Moderator’s column: Do we pass the welcome test?

A friend of mine spent a few years away from church. She was burnt out. Eventually she decided it was time to return to a worshipping congregation, but wondered which one. She decided to go visiting congregations on a Sunday morning in the hope she might be welcomed beyond a handshake at the door and a copy of the news-sheet.

She worked out a ‘cup of tea’ test. The plan was to hold her cup of tea after the service, very slowly sip it, and smile at everyone who walked past, hoping that someone might be interested enough to pause and talk with her.

Sadly, several churches failed the cup of tea test. Thankfully, at least one church passed the test when someone noticed her, engaged her in conversation and seemed genuinely interested in her wellbeing.

Too easily we conclude we are a friendly congregation, when it may be the case that we do not notice or go out of our way to look after the newcomer or the stranger. We may have created a place of welcome for the regulars, but not so much for the hesitant visitor.

In congregational ministry I regularly encouraged our leaders to follow the ‘two-minute’ rule. I would suggest that straight after the benediction every leader resist the temptation to gravitate towards their friends. Rather, in those two minutes they should cast a careful eye around the congregation for the visitor or stranger and go straight to them with welcoming words and see where it might lead.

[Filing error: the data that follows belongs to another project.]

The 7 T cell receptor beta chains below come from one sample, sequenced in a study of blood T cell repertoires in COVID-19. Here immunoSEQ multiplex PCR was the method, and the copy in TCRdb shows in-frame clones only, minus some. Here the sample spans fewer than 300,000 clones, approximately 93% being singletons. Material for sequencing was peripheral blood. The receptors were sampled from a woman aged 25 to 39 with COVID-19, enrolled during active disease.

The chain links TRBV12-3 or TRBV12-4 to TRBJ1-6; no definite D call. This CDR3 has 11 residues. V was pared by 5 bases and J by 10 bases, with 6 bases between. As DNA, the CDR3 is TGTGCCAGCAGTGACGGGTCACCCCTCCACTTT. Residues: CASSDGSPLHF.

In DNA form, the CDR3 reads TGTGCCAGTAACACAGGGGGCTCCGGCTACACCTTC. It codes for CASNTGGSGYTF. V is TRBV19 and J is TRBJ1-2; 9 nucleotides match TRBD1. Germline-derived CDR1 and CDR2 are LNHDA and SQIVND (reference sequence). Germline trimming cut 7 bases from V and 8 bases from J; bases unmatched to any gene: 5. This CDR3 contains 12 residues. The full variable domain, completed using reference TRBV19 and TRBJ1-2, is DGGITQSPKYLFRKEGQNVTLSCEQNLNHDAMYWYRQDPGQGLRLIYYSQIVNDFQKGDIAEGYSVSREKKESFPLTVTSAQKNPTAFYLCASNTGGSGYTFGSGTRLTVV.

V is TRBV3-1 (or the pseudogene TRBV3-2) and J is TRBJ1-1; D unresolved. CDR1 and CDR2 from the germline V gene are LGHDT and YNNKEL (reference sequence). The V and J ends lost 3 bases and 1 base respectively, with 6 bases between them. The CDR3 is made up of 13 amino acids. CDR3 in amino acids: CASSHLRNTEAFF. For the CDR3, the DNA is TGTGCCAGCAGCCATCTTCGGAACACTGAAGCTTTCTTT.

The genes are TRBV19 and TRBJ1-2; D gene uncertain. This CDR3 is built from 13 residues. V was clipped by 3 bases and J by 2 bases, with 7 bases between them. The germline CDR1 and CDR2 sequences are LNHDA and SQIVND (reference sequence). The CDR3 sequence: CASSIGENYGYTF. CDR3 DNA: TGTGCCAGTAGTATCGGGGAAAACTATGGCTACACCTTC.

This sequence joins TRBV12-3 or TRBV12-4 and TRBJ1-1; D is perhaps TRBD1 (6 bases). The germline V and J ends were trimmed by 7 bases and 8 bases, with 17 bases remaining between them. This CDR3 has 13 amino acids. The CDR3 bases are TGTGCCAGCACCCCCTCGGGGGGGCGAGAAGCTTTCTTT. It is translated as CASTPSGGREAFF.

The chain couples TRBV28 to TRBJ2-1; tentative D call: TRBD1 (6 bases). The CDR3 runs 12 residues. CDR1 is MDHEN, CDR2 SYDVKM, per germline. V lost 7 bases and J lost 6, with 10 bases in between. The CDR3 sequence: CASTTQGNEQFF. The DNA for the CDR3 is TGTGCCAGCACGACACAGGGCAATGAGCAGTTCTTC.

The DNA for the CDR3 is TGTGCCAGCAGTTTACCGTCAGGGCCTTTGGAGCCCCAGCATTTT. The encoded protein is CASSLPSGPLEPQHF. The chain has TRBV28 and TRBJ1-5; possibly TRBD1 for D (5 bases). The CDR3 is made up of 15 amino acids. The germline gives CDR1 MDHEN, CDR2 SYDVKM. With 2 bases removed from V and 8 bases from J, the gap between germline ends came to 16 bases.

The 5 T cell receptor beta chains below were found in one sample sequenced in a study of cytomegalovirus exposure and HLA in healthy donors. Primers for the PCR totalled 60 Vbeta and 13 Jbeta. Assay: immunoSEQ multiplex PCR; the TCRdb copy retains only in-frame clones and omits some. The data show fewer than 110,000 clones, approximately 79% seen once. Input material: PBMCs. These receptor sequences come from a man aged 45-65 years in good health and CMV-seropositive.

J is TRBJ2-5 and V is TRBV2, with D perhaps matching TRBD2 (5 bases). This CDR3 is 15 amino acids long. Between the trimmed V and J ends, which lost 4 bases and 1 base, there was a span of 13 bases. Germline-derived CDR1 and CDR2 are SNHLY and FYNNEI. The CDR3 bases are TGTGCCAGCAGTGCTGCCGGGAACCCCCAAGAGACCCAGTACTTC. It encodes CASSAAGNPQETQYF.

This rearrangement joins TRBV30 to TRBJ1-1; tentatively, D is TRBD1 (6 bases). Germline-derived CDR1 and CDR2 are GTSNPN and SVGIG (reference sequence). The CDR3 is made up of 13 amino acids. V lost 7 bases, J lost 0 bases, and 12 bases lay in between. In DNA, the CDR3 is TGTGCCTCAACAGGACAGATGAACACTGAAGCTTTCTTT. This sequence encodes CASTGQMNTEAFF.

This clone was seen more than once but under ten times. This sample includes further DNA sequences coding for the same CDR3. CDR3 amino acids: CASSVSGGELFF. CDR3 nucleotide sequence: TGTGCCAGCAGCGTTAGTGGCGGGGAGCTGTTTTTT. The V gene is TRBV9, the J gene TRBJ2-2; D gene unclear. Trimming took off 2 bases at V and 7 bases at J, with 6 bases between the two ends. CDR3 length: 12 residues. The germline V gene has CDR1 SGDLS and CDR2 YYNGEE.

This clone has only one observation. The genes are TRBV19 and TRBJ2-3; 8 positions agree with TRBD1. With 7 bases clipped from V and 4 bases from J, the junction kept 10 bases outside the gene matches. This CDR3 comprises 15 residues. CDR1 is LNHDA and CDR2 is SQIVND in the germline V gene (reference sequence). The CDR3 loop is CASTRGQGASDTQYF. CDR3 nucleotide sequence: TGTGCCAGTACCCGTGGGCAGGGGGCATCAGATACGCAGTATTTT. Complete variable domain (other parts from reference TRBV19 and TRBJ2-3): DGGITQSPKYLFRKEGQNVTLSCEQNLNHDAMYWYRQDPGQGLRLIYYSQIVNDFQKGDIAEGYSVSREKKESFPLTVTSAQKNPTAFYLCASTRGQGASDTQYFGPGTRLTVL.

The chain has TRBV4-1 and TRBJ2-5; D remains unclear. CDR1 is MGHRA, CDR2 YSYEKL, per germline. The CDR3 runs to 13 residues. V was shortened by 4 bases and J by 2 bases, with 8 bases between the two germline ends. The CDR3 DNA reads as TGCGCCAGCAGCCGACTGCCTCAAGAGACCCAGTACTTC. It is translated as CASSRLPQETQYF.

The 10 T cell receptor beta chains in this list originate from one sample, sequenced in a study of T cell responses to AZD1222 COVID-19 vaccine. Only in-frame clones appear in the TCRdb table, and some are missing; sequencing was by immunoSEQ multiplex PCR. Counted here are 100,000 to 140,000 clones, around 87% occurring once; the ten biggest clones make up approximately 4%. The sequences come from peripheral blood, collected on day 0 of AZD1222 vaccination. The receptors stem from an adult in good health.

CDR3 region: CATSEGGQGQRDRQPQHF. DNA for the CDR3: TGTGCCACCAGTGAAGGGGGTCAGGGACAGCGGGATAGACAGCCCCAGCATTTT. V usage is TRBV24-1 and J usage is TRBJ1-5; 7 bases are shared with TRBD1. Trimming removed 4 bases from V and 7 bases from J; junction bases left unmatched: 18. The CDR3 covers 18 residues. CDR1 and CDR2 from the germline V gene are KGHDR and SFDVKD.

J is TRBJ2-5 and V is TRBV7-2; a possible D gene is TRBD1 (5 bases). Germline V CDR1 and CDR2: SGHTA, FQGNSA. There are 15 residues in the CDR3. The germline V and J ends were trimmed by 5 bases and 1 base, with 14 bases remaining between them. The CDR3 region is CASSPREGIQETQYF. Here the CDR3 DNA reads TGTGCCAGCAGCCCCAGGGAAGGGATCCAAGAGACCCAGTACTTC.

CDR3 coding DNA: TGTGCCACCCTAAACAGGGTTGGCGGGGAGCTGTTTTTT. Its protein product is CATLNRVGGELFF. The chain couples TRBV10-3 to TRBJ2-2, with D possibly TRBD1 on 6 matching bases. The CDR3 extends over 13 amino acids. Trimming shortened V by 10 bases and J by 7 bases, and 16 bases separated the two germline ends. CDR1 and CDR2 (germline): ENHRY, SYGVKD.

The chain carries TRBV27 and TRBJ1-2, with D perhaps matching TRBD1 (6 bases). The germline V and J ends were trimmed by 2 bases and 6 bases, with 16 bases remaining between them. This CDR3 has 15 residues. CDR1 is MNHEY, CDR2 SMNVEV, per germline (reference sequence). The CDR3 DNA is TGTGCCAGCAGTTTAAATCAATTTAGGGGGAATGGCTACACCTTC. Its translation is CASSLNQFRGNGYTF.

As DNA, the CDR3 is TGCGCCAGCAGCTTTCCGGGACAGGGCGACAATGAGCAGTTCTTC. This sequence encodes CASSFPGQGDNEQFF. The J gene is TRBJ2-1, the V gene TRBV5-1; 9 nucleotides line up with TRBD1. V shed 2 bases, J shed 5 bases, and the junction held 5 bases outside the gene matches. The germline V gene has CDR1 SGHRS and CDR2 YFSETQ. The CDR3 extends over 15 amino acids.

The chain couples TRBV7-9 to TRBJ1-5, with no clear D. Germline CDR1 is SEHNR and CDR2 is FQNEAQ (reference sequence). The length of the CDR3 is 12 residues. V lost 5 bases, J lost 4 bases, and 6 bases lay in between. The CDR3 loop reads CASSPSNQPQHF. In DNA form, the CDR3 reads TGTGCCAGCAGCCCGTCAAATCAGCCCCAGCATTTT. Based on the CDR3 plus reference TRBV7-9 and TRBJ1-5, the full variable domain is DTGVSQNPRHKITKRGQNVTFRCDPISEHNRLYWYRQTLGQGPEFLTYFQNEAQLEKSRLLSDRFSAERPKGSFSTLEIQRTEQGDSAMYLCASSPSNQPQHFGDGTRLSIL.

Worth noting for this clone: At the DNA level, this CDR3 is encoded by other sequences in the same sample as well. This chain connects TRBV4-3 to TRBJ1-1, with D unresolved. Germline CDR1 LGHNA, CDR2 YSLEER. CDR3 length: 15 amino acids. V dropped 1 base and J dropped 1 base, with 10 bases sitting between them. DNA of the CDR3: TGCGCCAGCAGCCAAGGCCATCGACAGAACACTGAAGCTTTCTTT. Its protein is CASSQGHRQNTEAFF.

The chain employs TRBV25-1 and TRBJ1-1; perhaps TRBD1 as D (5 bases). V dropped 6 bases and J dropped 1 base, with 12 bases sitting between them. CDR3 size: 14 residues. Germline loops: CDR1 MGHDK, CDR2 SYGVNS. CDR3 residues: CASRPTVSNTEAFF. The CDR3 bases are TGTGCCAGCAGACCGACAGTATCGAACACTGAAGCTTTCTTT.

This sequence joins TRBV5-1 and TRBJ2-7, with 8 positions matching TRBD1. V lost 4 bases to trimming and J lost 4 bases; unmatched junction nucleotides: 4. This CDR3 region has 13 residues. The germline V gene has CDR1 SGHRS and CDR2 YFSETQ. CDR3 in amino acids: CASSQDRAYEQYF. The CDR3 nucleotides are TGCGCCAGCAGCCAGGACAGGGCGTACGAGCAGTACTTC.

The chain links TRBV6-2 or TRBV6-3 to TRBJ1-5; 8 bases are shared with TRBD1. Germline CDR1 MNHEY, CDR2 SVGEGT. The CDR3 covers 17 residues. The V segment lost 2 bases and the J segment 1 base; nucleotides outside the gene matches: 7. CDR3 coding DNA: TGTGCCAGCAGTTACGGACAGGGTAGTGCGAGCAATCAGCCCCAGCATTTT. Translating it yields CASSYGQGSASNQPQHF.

It is often said that in the twenty-first century people move from belonging to believing, rather than the other way around.

That means we have to be constantly on our toes to ensure we are genuinely communities of welcome. People are not looking so much for a friendly church, but to make friends. There is a difference.

The early church went way beyond cups of tea in a church hall. In the book of Acts we read that they practiced the gift of hospitality in all kinds of ways. In Acts 21 v4 we read that Paul and his friends were on a trip to Rome and unexpectedly arrived at Tyre. They found the disciples there and stayed with them for seven days, virtually unannounced.

A similar thing happened in Caesarea, where they stayed with Philip the evangelist. Philip had four unmarried daughters. This means there were at least six in the house already, making it very inconvenient. But at the drop of a hat, he makes room for Paul and his friends. And if that’s not enough, he also squeezes in Agabus (v10).

Hospitality was clearly evident in the early church; I wonder how evident it is in your church or mine?

Every day we have opportunities to be a welcoming, friendly person to another. We do it out of love, not duty. God has welcomed, loved and accepted us; we are to do the same to others. One church I know has a welcoming committee and regularly meets to try and think of more creative and caring ways to be a welcoming church. It is no coincidence they are a growing church.

May all of our churches and communities be truly welcoming places.

Blessings,

Rev Steve Francis, moderator of the Uniting Church WA

This article originally appeared in the Uniting Church Western Australia’s bi-monthly magazine, Revive, August 2016 edition.

SYNOD UPDATE

2016 Synod Graphic

In a little less than a month (September 10-11) we will gather together at Scotch College for the 40th Synod of the Uniting Church in Western Australia. We have some interesting things to discuss and important decisions to make.